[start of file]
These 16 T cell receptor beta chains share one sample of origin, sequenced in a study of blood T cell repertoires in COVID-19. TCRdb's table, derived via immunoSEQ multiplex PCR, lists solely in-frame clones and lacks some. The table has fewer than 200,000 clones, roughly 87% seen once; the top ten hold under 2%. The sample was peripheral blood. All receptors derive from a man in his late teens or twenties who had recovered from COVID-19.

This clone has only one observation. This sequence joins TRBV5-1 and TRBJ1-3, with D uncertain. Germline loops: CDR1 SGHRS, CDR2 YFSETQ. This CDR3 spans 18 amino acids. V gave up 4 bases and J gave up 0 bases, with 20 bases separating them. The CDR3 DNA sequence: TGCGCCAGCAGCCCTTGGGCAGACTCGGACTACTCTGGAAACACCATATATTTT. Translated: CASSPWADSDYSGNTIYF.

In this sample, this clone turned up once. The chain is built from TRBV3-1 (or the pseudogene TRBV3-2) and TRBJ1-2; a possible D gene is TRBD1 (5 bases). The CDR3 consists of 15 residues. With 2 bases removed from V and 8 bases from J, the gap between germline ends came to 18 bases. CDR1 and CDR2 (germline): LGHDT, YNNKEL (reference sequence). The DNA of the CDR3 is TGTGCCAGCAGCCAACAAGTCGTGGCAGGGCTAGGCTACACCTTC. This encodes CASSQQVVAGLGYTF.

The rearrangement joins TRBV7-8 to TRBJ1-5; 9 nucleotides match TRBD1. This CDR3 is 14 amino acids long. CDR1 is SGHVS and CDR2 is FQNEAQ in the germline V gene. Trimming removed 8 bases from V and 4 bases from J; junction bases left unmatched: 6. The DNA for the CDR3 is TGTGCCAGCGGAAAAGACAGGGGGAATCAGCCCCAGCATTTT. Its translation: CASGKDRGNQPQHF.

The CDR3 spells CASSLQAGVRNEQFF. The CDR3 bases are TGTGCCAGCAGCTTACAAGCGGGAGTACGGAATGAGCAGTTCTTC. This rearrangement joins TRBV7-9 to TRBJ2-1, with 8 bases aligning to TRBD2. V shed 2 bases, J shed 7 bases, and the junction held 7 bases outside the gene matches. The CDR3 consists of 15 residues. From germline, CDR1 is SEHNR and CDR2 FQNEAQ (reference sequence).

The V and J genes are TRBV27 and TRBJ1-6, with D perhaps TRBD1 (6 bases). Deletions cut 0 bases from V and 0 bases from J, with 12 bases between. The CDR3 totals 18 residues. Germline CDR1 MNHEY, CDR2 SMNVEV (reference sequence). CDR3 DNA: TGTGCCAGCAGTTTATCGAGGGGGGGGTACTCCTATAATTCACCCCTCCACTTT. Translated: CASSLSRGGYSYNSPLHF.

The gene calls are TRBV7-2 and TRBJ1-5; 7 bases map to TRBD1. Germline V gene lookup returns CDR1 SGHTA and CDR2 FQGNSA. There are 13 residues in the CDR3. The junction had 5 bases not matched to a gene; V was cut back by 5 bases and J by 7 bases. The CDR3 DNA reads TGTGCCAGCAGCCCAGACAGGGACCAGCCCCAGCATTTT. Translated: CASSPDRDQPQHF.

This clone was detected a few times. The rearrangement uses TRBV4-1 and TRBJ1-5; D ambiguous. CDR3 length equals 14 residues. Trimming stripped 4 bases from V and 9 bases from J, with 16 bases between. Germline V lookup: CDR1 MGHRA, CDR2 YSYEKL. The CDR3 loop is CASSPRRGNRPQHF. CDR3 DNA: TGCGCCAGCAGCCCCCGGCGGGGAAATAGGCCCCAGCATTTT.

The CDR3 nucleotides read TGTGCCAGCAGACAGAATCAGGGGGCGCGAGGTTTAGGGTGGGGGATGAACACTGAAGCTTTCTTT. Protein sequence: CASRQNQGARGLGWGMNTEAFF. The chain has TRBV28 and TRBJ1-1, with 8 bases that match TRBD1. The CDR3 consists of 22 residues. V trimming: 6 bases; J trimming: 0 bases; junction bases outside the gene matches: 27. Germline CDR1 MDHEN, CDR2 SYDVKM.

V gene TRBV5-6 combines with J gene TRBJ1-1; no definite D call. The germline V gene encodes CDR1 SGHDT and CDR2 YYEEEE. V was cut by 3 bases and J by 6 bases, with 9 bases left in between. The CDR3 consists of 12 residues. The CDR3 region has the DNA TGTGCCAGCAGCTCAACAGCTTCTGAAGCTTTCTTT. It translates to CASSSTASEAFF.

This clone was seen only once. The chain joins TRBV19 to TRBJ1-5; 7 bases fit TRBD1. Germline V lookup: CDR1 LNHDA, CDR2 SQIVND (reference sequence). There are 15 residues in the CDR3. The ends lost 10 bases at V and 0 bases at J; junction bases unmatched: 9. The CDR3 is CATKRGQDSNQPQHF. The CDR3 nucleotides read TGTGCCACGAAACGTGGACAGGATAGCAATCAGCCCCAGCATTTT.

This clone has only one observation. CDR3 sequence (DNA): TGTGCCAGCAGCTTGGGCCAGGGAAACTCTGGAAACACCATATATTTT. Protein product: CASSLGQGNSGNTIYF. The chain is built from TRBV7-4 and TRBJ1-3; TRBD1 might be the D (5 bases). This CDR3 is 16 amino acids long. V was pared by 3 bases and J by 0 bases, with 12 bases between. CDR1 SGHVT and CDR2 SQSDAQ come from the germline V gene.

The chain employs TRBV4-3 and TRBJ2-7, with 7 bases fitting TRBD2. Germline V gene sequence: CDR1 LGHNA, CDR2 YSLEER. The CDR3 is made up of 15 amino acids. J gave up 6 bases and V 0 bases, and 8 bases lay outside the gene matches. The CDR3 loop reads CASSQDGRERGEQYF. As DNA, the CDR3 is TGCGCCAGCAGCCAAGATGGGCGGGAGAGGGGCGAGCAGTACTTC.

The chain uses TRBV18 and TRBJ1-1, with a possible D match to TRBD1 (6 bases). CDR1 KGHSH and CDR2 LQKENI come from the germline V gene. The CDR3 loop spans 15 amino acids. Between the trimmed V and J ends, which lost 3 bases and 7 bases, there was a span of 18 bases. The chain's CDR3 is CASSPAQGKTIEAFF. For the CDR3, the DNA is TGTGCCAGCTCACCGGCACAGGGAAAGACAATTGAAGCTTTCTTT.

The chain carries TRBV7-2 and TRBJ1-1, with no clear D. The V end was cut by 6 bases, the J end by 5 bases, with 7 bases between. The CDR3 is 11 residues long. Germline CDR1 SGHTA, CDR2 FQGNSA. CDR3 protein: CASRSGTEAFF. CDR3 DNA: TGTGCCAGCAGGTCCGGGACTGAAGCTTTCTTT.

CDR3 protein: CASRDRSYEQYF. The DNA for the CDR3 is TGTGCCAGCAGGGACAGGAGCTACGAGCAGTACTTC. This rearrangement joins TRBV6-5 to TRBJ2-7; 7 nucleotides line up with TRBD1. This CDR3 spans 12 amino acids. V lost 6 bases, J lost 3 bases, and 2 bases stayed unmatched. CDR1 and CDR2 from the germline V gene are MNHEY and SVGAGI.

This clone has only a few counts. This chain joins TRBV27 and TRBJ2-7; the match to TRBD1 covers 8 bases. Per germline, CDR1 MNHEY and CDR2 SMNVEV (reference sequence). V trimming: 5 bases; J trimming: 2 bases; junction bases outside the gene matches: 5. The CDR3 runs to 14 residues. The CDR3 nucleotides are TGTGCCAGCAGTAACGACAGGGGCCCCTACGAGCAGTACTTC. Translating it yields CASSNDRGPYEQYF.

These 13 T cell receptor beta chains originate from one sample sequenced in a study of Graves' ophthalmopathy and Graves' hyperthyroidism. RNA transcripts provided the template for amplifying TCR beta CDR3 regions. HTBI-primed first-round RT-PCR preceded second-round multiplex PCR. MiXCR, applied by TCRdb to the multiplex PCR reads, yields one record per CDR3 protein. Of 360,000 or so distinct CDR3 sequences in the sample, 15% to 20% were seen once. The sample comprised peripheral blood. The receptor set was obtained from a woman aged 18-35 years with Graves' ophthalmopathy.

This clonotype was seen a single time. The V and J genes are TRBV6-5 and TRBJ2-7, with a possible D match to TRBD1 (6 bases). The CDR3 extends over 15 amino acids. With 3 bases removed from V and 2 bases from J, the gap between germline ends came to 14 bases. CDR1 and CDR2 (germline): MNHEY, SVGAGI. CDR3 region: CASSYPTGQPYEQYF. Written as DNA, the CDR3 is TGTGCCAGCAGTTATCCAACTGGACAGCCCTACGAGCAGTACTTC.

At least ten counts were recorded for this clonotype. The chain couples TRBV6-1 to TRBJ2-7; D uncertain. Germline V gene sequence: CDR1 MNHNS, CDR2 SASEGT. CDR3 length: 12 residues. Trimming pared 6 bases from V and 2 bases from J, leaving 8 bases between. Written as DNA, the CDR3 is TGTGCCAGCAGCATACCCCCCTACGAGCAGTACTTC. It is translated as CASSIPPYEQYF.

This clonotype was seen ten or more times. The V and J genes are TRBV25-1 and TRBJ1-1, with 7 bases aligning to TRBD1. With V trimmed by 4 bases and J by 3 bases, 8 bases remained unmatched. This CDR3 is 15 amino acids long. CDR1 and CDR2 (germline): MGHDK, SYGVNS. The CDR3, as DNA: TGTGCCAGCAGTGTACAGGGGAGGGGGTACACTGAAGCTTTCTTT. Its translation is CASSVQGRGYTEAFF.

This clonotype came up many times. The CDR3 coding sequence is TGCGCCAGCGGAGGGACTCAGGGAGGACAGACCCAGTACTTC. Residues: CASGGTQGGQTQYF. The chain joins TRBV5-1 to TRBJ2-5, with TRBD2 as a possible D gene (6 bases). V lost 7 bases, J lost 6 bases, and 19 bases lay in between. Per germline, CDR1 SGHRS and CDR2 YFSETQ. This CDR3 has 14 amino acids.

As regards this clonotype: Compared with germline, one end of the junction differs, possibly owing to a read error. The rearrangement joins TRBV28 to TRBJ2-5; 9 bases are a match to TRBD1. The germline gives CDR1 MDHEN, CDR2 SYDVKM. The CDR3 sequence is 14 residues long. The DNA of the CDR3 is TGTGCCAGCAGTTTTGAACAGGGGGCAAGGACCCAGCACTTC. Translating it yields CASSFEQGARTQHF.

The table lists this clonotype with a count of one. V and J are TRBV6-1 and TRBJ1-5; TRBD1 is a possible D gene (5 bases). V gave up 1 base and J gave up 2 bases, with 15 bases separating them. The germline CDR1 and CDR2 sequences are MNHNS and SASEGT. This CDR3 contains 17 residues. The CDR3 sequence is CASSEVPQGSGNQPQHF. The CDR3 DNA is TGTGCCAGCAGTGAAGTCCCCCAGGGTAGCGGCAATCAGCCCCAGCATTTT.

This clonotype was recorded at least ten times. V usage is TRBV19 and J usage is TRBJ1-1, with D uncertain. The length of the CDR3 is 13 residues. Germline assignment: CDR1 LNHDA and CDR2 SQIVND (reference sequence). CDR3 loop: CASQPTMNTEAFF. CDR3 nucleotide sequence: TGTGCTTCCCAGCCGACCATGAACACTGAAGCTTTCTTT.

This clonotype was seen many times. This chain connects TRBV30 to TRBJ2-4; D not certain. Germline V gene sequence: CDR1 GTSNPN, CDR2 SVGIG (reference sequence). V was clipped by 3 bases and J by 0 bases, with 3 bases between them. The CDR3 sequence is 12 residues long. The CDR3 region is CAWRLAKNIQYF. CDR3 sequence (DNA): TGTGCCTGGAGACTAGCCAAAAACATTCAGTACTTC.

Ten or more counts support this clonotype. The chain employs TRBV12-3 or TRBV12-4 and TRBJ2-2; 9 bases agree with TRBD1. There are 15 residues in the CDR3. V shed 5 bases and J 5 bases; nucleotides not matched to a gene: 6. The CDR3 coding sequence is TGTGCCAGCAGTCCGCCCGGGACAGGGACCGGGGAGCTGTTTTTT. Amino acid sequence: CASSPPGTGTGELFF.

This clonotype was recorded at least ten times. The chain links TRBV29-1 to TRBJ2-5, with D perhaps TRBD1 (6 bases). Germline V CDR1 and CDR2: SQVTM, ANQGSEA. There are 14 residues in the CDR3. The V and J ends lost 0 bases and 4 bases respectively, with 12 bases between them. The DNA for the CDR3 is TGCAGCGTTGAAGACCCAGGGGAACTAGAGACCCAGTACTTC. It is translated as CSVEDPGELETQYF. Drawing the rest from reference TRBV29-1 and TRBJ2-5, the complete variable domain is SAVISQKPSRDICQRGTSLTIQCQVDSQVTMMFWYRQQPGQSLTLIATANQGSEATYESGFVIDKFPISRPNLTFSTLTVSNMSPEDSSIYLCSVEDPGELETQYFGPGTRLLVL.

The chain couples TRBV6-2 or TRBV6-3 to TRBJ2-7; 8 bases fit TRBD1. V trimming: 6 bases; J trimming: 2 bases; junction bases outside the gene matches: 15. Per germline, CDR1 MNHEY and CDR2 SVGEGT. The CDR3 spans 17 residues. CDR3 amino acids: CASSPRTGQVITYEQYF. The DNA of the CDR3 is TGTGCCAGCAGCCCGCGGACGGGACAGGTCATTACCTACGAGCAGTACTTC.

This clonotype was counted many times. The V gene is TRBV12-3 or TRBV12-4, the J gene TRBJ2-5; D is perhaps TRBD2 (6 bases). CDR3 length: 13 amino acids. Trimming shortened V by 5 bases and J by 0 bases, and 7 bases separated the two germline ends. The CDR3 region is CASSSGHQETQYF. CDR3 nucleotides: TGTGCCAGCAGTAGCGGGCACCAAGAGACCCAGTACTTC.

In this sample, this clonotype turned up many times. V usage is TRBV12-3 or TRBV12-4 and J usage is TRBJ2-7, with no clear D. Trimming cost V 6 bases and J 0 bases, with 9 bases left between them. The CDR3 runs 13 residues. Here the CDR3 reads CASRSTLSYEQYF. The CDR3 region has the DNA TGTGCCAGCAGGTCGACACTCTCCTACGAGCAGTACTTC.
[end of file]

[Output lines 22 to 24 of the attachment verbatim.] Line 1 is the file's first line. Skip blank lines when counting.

This clonotype came up many times. The CDR3 coding sequence is TGCGCCAGCGGAGGGACTCAGGGAGGACAGACCCAGTACTTC. Residues: CASGGTQGGQTQYF. The chain joins TRBV5-1 to TRBJ2-5, with TRBD2 as a possible D gene (6 bases). V lost 7 bases, J lost 6 bases, and 19 bases lay in between. Per germline, CDR1 SGHRS and CDR2 YFSETQ. This CDR3 has 14 amino acids.

As regards this clonotype: Compared with germline, one end of the junction differs, possibly owing to a read error. The rearrangement joins TRBV28 to TRBJ2-5; 9 bases are a match to TRBD1. The germline gives CDR1 MDHEN, CDR2 SYDVKM. The CDR3 sequence is 14 residues long. The DNA of the CDR3 is TGTGCCAGCAGTTTTGAACAGGGGGCAAGGACCCAGCACTTC. Translating it yields CASSFEQGARTQHF.

The table lists this clonotype with a count of one. V and J are TRBV6-1 and TRBJ1-5; TRBD1 is a possible D gene (5 bases). V gave up 1 base and J gave up 2 bases, with 15 bases separating them. The germline CDR1 and CDR2 sequences are MNHNS and SASEGT. This CDR3 contains 17 residues. The CDR3 sequence is CASSEVPQGSGNQPQHF. The CDR3 DNA is TGTGCCAGCAGTGAAGTCCCCCAGGGTAGCGGCAATCAGCCCCAGCATTTT.